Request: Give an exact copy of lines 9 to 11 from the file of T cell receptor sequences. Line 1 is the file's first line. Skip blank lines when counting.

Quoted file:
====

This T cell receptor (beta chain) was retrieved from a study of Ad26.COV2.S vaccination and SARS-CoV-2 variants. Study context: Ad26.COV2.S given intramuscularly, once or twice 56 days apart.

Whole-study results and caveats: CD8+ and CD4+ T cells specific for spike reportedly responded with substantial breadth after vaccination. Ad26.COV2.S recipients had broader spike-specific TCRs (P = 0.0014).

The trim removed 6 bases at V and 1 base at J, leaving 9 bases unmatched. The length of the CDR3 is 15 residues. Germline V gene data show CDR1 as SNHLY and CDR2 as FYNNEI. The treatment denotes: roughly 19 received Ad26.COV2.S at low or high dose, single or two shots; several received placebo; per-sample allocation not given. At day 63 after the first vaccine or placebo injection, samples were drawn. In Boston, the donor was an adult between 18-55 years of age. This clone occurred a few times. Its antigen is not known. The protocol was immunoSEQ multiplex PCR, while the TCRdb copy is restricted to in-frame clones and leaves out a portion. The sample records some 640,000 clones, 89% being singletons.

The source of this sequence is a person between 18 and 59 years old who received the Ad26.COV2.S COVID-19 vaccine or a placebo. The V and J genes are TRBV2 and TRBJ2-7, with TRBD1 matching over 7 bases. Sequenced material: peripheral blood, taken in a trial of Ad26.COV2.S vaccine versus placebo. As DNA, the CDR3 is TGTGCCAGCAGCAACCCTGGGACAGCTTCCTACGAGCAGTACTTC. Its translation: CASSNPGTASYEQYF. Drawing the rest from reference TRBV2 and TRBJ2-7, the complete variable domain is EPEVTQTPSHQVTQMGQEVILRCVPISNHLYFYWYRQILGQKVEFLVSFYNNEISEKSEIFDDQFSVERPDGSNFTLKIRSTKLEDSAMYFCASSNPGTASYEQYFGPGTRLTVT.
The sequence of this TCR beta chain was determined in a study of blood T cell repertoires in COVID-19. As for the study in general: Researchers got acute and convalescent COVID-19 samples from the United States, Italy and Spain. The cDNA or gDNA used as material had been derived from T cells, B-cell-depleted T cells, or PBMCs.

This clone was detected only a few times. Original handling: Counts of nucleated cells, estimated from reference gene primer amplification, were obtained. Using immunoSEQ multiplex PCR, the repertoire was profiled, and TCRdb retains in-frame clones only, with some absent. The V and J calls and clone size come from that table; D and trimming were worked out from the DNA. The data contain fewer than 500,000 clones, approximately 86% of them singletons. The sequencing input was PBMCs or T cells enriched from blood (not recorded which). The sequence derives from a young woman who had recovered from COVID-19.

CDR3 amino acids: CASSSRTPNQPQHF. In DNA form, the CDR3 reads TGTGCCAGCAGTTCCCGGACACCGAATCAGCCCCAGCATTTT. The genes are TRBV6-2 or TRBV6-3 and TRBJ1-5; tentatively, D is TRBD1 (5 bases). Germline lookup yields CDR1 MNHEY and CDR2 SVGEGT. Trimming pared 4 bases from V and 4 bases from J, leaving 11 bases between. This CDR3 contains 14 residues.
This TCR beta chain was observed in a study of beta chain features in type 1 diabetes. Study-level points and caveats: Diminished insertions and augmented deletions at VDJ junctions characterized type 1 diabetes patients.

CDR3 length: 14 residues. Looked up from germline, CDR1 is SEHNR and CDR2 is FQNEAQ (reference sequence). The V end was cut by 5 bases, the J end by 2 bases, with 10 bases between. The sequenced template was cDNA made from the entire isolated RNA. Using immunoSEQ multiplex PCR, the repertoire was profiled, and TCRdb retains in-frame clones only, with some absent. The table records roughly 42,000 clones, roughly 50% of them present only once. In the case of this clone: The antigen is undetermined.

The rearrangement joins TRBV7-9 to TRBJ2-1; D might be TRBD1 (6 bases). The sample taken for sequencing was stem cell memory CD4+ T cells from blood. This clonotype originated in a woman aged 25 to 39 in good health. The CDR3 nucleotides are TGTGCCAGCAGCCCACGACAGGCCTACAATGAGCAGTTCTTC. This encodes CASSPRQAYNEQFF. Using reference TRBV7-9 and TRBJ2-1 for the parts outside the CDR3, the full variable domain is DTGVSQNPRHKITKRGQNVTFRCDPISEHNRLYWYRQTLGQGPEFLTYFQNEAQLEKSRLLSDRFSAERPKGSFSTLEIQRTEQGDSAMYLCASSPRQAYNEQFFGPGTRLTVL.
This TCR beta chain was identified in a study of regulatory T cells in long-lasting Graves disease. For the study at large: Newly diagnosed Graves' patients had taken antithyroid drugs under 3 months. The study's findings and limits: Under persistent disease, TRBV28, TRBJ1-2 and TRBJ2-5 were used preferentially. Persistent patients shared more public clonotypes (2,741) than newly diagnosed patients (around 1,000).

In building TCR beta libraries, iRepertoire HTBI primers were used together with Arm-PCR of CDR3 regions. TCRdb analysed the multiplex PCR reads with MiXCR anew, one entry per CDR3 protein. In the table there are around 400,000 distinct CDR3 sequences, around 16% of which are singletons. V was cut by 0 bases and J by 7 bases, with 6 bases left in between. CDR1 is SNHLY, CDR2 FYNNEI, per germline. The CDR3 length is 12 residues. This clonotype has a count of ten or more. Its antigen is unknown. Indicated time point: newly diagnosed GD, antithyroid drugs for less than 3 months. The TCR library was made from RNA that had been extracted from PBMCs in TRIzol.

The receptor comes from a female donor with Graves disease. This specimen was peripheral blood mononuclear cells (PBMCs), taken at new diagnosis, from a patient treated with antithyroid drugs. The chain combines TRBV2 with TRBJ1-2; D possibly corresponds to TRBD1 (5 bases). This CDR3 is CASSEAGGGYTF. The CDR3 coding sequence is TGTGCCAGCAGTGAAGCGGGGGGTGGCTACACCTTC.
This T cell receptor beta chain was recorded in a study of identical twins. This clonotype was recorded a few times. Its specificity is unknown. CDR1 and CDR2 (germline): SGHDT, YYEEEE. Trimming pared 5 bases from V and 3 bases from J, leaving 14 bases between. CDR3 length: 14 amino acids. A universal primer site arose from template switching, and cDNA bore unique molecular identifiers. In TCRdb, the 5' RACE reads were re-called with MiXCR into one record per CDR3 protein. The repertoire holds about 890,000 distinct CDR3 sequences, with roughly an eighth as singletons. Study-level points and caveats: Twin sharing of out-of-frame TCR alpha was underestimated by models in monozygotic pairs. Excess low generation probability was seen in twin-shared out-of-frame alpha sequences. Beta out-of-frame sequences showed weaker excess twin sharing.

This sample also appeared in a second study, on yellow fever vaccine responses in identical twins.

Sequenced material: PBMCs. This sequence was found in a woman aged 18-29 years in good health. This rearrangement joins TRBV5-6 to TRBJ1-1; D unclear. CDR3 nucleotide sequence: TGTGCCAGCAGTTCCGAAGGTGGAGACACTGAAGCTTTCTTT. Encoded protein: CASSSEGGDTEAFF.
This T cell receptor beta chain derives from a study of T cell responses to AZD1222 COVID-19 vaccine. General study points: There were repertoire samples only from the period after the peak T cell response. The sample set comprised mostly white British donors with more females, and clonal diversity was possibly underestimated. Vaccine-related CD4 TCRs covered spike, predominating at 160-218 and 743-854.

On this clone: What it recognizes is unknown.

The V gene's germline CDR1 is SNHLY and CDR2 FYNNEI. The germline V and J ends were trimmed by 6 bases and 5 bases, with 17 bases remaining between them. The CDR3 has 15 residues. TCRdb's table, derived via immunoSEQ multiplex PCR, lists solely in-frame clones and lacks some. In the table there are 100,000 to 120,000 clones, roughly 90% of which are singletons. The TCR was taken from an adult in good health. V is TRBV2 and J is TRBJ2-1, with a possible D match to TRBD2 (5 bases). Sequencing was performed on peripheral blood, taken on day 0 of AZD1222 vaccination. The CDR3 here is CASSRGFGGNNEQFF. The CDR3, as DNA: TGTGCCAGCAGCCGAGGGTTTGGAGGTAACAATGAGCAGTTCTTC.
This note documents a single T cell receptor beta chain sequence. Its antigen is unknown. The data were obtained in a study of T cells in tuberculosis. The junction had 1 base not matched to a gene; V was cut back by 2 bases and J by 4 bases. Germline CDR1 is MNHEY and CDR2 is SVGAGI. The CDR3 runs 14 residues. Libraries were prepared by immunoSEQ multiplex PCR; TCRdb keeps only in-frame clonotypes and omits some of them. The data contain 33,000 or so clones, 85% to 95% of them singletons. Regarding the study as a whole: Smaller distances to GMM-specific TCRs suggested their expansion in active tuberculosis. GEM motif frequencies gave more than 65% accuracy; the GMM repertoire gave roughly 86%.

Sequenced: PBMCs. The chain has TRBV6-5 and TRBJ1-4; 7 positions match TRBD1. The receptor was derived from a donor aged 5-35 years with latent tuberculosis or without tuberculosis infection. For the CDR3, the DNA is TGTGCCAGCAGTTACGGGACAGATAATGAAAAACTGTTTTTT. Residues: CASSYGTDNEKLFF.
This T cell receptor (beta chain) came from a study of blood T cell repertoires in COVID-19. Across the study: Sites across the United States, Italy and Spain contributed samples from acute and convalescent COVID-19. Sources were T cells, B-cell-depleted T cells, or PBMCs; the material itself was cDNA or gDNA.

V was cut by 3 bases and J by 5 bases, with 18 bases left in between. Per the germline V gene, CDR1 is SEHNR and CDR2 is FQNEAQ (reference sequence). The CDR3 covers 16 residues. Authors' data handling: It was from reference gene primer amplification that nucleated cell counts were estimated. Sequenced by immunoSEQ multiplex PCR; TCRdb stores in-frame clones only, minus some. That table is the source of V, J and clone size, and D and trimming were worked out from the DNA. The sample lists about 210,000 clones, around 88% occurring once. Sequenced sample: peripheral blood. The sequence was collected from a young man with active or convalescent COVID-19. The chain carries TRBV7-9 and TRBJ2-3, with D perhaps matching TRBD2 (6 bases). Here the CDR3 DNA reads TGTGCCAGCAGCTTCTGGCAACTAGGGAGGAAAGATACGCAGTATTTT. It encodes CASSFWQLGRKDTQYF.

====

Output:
CDR3 length: 14 residues. Looked up from germline, CDR1 is SEHNR and CDR2 is FQNEAQ (reference sequence). The V end was cut by 5 bases, the J end by 2 bases, with 10 bases between. The sequenced template was cDNA made from the entire isolated RNA. Using immunoSEQ multiplex PCR, the repertoire was profiled, and TCRdb retains in-frame clones only, with some absent. The table records roughly 42,000 clones, roughly 50% of them present only once. In the case of this clone: The antigen is undetermined.

The rearrangement joins TRBV7-9 to TRBJ2-1; D might be TRBD1 (6 bases). The sample taken for sequencing was stem cell memory CD4+ T cells from blood. This clonotype originated in a woman aged 25 to 39 in good health. The CDR3 nucleotides are TGTGCCAGCAGCCCACGACAGGCCTACAATGAGCAGTTCTTC. This encodes CASSPRQAYNEQFF. Using reference TRBV7-9 and TRBJ2-1 for the parts outside the CDR3, the full variable domain is DTGVSQNPRHKITKRGQNVTFRCDPISEHNRLYWYRQTLGQGPEFLTYFQNEAQLEKSRLLSDRFSAERPKGSFSTLEIQRTEQGDSAMYLCASSPRQAYNEQFFGPGTRLTVL.
This TCR beta chain was identified in a study of regulatory T cells in long-lasting Graves disease. For the study at large: Newly diagnosed Graves' patients had taken antithyroid drugs under 3 months. The study's findings and limits: Under persistent disease, TRBV28, TRBJ1-2 and TRBJ2-5 were used preferentially. Persistent patients shared more public clonotypes (2,741) than newly diagnosed patients (around 1,000).